Patient Profile: Sage Amdahl
Washington State patient, Sage Amdahl, 38, was born in 1978 with cataracts in both eyes. Refractive Lensectomy surgery as an infant resulted in glaucoma in both eyes and a detached retina in her right eye.
Created in the early 1970s, Lensectomy was a new procedure when practiced on Amdahl. It’s typically done to reverse near or farsightedness, but in Amdahl’s case, the procedure left her legally blind.
“I was initially diagnosed with glaucoma when I was 12 years old,” she shared. “At the time there were huge pressure changes. I’ve been taking Cosopt drops ever since with no issues, but my ophthalmologist feels the drops are no longer working. The pressure is being kept down now with cannabis.”
Amdahl said she first smoked cannabis as a teenager with amazing results.
“I noticed when I smoked it, within seconds my eyes watered and the cloud that blurred my vision lifted,” she explained. “It was like a camera was coming into focus, the fog was gone. Everything was clearer.”
Two years later, at 20 years-old, Amdahl said she ate her first edible – a classic, recreational pot brownie. Her psychoactive experience was typical of most brownie stories, vertigo ensued with the intake of too much THC, but then something surprising happened.
“The pressure was brought down for a very long time,” she said. “Longer than the two-to-three hours of relief I had from smoking, which were equal to taking the medications. The effects from ingesting lasted from six-to-eight hours – nearly double the relief.”
Her ophthalmologist was stumped, asking what she did differently, as the numbers that were upwards of 35, were now down to 18 in one eye and 24 in the other.
“It was a substantial difference,” she added. “I told him I ate an edible, and the length of time it relieved the pressure was double that of taking the medications, but he wanted to know more. You know, he wanted to know how I did it – how did I put it in my food, things like that. He honestly could not believe the ‘drug’ he knew as ‘marijuana’ would cause this positive change in my vision.”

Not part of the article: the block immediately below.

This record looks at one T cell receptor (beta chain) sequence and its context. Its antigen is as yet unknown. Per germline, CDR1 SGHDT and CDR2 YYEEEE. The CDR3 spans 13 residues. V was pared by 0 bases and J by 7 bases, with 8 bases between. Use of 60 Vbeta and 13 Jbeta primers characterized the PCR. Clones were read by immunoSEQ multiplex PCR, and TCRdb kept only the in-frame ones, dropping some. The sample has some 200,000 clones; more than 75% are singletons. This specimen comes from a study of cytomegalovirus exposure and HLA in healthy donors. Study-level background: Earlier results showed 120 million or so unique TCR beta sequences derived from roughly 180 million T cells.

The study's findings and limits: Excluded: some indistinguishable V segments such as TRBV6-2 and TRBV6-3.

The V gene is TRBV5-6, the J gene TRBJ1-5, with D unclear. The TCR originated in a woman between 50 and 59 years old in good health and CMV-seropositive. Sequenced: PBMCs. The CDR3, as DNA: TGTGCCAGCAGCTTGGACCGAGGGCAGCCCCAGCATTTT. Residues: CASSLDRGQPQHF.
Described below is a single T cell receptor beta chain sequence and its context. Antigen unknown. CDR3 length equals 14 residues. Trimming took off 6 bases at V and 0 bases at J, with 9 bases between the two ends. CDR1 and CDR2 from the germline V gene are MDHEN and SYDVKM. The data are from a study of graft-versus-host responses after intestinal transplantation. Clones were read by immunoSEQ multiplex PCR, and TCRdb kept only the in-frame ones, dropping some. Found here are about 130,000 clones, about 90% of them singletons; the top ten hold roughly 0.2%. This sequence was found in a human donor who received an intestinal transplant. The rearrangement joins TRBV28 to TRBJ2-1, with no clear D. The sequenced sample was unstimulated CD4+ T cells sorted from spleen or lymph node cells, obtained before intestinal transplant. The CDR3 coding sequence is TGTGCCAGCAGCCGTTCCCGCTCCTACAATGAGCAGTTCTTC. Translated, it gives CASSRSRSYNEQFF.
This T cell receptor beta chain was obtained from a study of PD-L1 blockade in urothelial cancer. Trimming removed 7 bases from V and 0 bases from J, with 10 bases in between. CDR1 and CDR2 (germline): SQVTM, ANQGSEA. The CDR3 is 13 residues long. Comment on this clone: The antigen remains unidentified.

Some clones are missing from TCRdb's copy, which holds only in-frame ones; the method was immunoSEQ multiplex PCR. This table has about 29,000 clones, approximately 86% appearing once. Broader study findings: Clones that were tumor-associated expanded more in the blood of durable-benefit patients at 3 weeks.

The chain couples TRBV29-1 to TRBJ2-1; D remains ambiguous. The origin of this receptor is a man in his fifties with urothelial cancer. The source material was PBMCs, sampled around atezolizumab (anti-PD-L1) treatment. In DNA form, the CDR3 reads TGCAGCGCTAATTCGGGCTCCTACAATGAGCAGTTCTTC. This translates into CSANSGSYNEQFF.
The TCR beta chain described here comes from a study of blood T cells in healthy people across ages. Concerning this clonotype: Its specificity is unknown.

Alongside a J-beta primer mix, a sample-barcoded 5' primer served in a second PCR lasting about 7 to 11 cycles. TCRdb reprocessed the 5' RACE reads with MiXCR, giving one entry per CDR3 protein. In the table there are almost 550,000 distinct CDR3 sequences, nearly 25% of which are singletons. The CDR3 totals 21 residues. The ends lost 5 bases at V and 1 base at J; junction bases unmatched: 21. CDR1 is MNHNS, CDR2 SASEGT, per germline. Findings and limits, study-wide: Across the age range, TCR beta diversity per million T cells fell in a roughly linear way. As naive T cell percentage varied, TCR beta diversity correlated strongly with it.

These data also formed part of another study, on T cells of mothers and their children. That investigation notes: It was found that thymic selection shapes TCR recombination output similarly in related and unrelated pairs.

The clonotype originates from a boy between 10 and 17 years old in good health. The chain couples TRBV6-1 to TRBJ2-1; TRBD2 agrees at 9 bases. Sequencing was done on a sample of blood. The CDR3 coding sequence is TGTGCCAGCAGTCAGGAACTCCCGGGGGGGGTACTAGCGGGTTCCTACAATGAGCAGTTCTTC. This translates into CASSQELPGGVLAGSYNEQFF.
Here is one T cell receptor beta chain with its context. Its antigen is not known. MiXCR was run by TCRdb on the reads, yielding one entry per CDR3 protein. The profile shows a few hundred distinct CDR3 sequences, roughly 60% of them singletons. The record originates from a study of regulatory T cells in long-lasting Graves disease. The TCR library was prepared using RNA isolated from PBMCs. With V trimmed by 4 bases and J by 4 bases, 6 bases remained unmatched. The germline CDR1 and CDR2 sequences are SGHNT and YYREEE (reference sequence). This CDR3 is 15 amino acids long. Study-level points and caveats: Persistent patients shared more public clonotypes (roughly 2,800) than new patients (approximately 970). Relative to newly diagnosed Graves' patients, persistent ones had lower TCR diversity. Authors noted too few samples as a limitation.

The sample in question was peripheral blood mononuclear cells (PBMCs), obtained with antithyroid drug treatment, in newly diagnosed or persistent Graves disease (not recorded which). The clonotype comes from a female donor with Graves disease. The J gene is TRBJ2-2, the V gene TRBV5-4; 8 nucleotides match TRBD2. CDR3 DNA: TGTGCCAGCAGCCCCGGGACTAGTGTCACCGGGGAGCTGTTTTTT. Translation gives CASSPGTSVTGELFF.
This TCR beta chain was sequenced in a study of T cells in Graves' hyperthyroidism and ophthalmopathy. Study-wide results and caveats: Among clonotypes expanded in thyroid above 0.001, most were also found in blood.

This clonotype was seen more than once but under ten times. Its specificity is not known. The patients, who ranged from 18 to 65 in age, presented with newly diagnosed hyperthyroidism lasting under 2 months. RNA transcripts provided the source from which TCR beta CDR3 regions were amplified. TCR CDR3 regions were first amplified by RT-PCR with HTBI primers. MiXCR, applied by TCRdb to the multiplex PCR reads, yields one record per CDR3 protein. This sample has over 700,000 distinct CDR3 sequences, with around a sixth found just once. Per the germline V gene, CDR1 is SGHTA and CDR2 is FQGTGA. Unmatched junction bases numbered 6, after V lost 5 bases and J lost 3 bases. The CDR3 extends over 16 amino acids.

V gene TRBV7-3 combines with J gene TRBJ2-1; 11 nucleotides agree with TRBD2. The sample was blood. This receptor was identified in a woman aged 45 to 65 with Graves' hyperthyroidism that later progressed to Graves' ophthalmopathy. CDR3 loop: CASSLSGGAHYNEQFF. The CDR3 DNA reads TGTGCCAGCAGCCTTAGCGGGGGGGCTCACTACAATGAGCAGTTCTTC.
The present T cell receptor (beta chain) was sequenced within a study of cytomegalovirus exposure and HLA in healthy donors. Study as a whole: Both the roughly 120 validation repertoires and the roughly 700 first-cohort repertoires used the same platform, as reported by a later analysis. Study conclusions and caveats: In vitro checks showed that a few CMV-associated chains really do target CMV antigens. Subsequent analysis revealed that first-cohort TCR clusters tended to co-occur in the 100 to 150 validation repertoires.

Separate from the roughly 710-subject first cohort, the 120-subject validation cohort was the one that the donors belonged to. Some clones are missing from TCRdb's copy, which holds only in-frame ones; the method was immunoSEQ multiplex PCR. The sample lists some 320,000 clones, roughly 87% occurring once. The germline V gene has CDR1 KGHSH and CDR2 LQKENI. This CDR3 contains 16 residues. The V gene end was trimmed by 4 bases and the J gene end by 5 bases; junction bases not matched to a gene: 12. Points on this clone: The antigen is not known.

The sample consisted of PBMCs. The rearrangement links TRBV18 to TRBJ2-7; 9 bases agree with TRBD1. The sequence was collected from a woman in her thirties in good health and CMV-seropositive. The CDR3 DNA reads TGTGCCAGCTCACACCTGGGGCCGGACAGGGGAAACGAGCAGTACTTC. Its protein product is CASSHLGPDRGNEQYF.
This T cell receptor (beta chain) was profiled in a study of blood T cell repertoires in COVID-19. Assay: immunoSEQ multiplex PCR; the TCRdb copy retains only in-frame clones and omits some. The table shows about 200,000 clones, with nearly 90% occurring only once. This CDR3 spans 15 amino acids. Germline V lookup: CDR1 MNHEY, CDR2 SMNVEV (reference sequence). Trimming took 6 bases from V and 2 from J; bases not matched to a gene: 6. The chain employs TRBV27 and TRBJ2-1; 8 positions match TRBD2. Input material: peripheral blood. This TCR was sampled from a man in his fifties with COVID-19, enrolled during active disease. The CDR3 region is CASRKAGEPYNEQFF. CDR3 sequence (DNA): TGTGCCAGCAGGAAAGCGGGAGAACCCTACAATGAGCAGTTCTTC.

Caregiving with Cannabis
By 2008, Amdahl said she had enough knowledge of the plant to become a caregiver to a friend’s mother who suffered from Parkinson’s disease.
“She would have verbal outbursts and uncontrolled movements,” Amdahl explained. “Edibles seemed to calm her and she would smile. At that time I was making tinctures the old-fashioned way – soaking the plant material for months at a time in alcohol.”
The U.S. Government issued Patent no. 6630507 on October 7, 2003, stating that cannabinoids have antioxidant properties, is a neuroprotectant, and limits neurological damage following stroke and trauma; or in the “treatment of neurodegenerative diseases, such as Alzheimer’s disease, Parkinson’s disease and HIV dementia,” to quote the patent. Hence the help Amdahl’s mother’s friend received for symptoms from Parkinson’s disease.
Primrose is a senior care facility in Santa Rosa, California with a focus on dementia, Alzheimer’s and Parkinson’s diseases. Since it’s a private care center, patients and their families have the option of using cannabis as medicine on site, with their doctor’s recommendation.
For the past several years patients who may be disruptive, have tremors, and/or difficulty sleeping are given a small square of chocolate after dinner, infused with 15 mg. of active THC for calming results.
Ironically, on the heels of medicinal findings, due to Washington State laws favoring recreational cannabis, Amdahl is no longer allowed to be a caregiver. She consults under the shingle Sage Advice, LLC, and has helped many via her Facebook page, of the same name, with a devoted following.